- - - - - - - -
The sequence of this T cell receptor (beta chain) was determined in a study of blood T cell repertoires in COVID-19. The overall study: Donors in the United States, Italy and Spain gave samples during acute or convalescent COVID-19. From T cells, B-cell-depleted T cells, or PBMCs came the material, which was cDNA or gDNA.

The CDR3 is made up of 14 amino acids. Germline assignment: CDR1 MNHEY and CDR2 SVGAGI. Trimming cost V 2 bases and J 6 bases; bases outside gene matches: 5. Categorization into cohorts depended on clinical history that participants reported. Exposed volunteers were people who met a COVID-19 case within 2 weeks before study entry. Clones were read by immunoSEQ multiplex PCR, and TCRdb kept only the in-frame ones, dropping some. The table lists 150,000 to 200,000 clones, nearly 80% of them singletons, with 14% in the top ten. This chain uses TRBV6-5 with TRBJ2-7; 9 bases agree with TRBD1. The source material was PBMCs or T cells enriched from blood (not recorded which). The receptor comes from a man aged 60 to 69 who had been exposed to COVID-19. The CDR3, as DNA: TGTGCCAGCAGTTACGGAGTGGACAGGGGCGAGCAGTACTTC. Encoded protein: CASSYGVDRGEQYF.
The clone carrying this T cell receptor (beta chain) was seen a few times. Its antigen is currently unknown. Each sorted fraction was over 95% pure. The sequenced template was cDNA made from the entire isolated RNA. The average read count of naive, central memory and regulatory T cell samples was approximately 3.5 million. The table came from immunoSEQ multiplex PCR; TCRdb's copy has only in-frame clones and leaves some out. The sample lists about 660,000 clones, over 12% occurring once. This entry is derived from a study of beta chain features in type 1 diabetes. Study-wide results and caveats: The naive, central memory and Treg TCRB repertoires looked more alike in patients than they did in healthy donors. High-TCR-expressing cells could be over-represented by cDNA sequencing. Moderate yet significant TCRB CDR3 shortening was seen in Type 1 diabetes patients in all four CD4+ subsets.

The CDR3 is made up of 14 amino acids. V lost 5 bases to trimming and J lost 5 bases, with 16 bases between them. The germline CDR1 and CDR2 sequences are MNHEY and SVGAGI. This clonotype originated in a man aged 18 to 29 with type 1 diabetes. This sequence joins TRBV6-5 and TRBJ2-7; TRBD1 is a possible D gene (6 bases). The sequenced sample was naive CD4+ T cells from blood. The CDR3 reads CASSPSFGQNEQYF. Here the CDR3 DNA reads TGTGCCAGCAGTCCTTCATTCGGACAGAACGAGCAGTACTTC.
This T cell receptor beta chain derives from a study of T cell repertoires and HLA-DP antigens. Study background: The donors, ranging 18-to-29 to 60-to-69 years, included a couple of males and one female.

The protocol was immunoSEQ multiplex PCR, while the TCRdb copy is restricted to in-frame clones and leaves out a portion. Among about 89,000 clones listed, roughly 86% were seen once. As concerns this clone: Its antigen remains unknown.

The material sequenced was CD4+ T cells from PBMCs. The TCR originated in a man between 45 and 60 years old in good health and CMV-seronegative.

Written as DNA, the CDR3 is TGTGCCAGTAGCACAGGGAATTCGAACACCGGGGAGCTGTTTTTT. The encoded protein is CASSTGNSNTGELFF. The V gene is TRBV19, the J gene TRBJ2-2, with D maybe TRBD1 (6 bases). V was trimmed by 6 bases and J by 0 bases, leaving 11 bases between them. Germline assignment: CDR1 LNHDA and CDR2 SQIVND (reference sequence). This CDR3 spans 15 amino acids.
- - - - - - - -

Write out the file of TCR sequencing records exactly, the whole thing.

The sequence of this T cell receptor (beta chain) was determined in a study of blood T cell repertoires in COVID-19. The overall study: Donors in the United States, Italy and Spain gave samples during acute or convalescent COVID-19. From T cells, B-cell-depleted T cells, or PBMCs came the material, which was cDNA or gDNA.

The CDR3 is made up of 14 amino acids. Germline assignment: CDR1 MNHEY and CDR2 SVGAGI. Trimming cost V 2 bases and J 6 bases; bases outside gene matches: 5. Categorization into cohorts depended on clinical history that participants reported. Exposed volunteers were people who met a COVID-19 case within 2 weeks before study entry. Clones were read by immunoSEQ multiplex PCR, and TCRdb kept only the in-frame ones, dropping some. The table lists 150,000 to 200,000 clones, nearly 80% of them singletons, with 14% in the top ten. This chain uses TRBV6-5 with TRBJ2-7; 9 bases agree with TRBD1. The source material was PBMCs or T cells enriched from blood (not recorded which). The receptor comes from a man aged 60 to 69 who had been exposed to COVID-19. The CDR3, as DNA: TGTGCCAGCAGTTACGGAGTGGACAGGGGCGAGCAGTACTTC. Encoded protein: CASSYGVDRGEQYF.
The clone carrying this T cell receptor (beta chain) was seen a few times. Its antigen is currently unknown. Each sorted fraction was over 95% pure. The sequenced template was cDNA made from the entire isolated RNA. The average read count of naive, central memory and regulatory T cell samples was approximately 3.5 million. The table came from immunoSEQ multiplex PCR; TCRdb's copy has only in-frame clones and leaves some out. The sample lists about 660,000 clones, over 12% occurring once. This entry is derived from a study of beta chain features in type 1 diabetes. Study-wide results and caveats: The naive, central memory and Treg TCRB repertoires looked more alike in patients than they did in healthy donors. High-TCR-expressing cells could be over-represented by cDNA sequencing. Moderate yet significant TCRB CDR3 shortening was seen in Type 1 diabetes patients in all four CD4+ subsets.

The CDR3 is made up of 14 amino acids. V lost 5 bases to trimming and J lost 5 bases, with 16 bases between them. The germline CDR1 and CDR2 sequences are MNHEY and SVGAGI. This clonotype originated in a man aged 18 to 29 with type 1 diabetes. This sequence joins TRBV6-5 and TRBJ2-7; TRBD1 is a possible D gene (6 bases). The sequenced sample was naive CD4+ T cells from blood. The CDR3 reads CASSPSFGQNEQYF. Here the CDR3 DNA reads TGTGCCAGCAGTCCTTCATTCGGACAGAACGAGCAGTACTTC.
This T cell receptor beta chain derives from a study of T cell repertoires and HLA-DP antigens. Study background: The donors, ranging 18-to-29 to 60-to-69 years, included a couple of males and one female.

The protocol was immunoSEQ multiplex PCR, while the TCRdb copy is restricted to in-frame clones and leaves out a portion. Among about 89,000 clones listed, roughly 86% were seen once. As concerns this clone: Its antigen remains unknown.

The material sequenced was CD4+ T cells from PBMCs. The TCR originated in a man between 45 and 60 years old in good health and CMV-seronegative.

Written as DNA, the CDR3 is TGTGCCAGTAGCACAGGGAATTCGAACACCGGGGAGCTGTTTTTT. The encoded protein is CASSTGNSNTGELFF. The V gene is TRBV19, the J gene TRBJ2-2, with D maybe TRBD1 (6 bases). V was trimmed by 6 bases and J by 0 bases, leaving 11 bases between them. Germline assignment: CDR1 LNHDA and CDR2 SQIVND (reference sequence). This CDR3 spans 15 amino acids.